Many hikers dream about idyllic days on a backcountry pilgrimage through the granite-polished high country of the Sierra Nevada Mountains. Others fantasize about the ultimate thru-hike: the Pacific Crest Trail (PCT). You can experience the best of both adventures, though, by hiking the 211-mile John Muir Trail (JMT).
Route overview: While the JMT is relatively short by thru-trail standards, its north-to-south route from Yosemite Valley to Mt. Whitney covers what many believe is the most spectacular stretch of the PCT (more than 80 percent of the JMT’s route follows the PCT). Note, too, that the closest exit point is Whitney Portal, an 11-mile hike out on which you’ll lose more than 6,000 feet of elevation. So one could argue that the trail is really 222 miles long.
When to start planning: Depending on your pace and exact itinerary, the trail takes from 10 to 30 days to complete. You can also plan on 8 to 10 months of planning and preparation, primarily because permits are so hard to get: You need to apply 26 weeks (about 6 months) ahead of time.
Expert tips: If all this sounds like your kind of hiking adventure, Stephanie Eastman, a veteran John Muir Trail hiker and a Camp Specialist at the REI Roseville, CA, store, has some insider tips about how to prepare and pack for this epic trail. We hope this guide will simplify the planning and set you up for success on your journey.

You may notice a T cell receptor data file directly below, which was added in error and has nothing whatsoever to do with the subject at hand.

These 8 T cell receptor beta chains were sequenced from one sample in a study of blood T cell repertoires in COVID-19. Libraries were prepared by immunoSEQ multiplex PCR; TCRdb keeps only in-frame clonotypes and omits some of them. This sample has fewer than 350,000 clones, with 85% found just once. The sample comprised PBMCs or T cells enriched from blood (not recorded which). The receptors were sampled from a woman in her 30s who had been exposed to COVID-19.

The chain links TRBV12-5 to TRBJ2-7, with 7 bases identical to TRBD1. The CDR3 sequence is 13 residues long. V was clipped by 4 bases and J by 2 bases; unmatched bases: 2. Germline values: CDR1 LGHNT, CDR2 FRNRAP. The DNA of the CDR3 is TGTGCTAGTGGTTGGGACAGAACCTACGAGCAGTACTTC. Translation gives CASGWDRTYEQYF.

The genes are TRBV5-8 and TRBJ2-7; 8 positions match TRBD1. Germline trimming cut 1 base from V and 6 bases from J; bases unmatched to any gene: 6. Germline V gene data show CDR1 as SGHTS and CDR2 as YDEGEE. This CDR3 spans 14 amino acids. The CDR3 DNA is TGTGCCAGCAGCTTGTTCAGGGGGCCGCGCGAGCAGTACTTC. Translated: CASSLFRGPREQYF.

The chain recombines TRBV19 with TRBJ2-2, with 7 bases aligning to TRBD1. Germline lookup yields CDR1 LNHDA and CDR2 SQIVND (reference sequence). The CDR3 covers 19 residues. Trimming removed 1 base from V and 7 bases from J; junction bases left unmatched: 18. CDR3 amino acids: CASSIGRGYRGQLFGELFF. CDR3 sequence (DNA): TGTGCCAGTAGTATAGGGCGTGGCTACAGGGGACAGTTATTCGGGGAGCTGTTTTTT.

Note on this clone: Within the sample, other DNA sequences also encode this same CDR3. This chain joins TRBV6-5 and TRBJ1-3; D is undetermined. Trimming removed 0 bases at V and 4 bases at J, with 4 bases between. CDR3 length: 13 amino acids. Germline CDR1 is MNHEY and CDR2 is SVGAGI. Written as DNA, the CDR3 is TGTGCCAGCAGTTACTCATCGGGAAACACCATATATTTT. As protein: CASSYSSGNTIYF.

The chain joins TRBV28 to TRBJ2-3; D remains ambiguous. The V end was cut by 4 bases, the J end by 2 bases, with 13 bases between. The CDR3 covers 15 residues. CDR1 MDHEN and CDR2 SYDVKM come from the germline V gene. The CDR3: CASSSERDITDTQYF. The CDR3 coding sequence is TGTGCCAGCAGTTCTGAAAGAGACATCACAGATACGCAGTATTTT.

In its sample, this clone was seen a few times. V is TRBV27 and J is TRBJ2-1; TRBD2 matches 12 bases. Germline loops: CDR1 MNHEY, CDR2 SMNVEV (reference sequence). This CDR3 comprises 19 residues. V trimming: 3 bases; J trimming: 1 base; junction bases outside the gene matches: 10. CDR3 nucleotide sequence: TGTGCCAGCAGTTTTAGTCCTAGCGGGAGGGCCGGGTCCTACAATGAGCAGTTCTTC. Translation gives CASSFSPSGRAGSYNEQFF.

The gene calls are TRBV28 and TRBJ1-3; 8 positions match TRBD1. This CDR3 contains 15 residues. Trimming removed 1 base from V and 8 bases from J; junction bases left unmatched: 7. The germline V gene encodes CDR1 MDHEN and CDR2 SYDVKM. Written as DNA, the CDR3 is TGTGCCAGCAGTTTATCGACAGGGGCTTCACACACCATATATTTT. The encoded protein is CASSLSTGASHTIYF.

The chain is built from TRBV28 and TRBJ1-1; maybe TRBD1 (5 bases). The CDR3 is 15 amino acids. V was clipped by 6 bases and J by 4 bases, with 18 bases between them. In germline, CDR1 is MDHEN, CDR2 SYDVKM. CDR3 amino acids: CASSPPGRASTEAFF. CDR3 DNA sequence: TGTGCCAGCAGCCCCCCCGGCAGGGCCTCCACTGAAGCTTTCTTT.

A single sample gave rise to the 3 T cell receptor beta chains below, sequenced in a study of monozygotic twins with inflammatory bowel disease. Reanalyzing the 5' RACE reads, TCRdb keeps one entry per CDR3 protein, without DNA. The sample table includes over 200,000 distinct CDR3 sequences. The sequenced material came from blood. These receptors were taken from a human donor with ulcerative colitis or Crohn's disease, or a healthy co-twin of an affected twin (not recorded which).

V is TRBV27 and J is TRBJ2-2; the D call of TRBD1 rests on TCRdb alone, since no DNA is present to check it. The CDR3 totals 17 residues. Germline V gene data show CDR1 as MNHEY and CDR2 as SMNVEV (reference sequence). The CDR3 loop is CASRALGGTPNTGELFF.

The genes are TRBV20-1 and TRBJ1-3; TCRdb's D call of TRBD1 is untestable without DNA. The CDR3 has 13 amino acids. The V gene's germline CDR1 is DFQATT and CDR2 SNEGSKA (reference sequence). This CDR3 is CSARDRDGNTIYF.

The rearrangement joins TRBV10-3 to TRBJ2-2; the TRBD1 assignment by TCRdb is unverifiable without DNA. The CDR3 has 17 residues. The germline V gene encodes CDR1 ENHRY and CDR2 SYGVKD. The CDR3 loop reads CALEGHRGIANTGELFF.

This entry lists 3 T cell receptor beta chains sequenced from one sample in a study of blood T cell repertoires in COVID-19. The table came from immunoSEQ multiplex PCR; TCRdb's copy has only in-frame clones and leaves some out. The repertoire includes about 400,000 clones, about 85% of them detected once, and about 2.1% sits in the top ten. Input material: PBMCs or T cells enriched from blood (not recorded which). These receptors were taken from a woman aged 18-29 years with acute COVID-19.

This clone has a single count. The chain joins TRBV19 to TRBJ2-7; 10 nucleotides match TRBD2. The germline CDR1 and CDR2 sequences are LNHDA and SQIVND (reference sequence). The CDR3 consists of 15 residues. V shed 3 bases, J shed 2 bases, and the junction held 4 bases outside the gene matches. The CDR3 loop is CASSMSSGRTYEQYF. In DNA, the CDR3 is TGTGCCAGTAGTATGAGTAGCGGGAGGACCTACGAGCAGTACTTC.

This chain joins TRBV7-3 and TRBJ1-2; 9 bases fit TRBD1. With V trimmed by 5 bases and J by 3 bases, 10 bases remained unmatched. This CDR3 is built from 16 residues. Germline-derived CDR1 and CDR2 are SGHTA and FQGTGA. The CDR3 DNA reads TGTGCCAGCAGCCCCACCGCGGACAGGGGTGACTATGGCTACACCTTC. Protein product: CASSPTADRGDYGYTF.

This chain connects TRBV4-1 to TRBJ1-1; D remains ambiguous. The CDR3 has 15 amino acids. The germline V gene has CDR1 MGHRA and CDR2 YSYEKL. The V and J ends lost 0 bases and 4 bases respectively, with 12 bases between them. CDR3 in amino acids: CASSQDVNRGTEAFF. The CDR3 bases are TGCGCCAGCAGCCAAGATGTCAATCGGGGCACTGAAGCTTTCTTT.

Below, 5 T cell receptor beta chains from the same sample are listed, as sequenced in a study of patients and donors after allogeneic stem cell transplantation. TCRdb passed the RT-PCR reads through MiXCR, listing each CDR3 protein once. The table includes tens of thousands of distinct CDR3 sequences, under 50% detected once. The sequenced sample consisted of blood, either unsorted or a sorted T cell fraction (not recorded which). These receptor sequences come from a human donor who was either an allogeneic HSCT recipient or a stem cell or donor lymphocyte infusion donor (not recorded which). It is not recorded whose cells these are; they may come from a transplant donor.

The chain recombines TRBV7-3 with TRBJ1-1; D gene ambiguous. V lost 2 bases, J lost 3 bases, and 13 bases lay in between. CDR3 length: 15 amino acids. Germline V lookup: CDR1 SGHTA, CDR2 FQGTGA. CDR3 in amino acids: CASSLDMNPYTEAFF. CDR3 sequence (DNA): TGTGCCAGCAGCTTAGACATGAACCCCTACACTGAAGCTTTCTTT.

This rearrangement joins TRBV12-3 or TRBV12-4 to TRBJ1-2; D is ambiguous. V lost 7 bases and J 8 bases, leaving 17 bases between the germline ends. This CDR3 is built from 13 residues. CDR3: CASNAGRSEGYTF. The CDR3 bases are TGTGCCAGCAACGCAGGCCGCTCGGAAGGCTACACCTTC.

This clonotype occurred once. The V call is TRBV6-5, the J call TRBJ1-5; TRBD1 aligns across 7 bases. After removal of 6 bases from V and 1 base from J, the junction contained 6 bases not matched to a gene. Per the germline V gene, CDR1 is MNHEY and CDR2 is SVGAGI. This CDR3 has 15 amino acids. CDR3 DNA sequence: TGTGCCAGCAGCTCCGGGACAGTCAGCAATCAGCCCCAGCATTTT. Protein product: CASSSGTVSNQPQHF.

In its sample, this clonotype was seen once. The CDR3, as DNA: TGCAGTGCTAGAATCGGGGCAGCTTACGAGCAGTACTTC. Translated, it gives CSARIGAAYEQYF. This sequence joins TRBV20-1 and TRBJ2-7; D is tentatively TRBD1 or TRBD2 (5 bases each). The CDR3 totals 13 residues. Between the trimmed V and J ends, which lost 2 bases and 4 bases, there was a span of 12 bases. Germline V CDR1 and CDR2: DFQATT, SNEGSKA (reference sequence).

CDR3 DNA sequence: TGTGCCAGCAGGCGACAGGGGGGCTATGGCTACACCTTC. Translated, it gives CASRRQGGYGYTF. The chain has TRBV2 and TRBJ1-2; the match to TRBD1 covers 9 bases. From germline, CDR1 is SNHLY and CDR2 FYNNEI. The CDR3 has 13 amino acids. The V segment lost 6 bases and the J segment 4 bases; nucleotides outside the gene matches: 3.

John Muir Trail Permits and Fees
Competition is fierce: For a classic Yosemite Valley start, the park service has a daily quota for the number of people per day exiting the park over Donohue Pass. For peak hiking days, Yosemite National Park can receive up to 600 applications, and only a small fraction of those will be fulfilled, making a JMT permit one of the most sought-after prizes in the national wilderness system.
Apply far, far ahead of time: Reservations can be made 26 weeks (182 days) in advance. Unless you’re going off-season, apply at the earliest moment allowed by the backcountry reservation process.
Because a handful of permits are held for hikers on a first-come, first-served basis, a walk-up JMT wilderness permit is possible, though not probable. That also opens up the option of reserving a permit for an alternate trailhead in advance, then trying to snag a walk-up permit for your preferred Yosemite trailhead on your start day. (You can revert to your reserved trailhead if you’re unsuccessful.)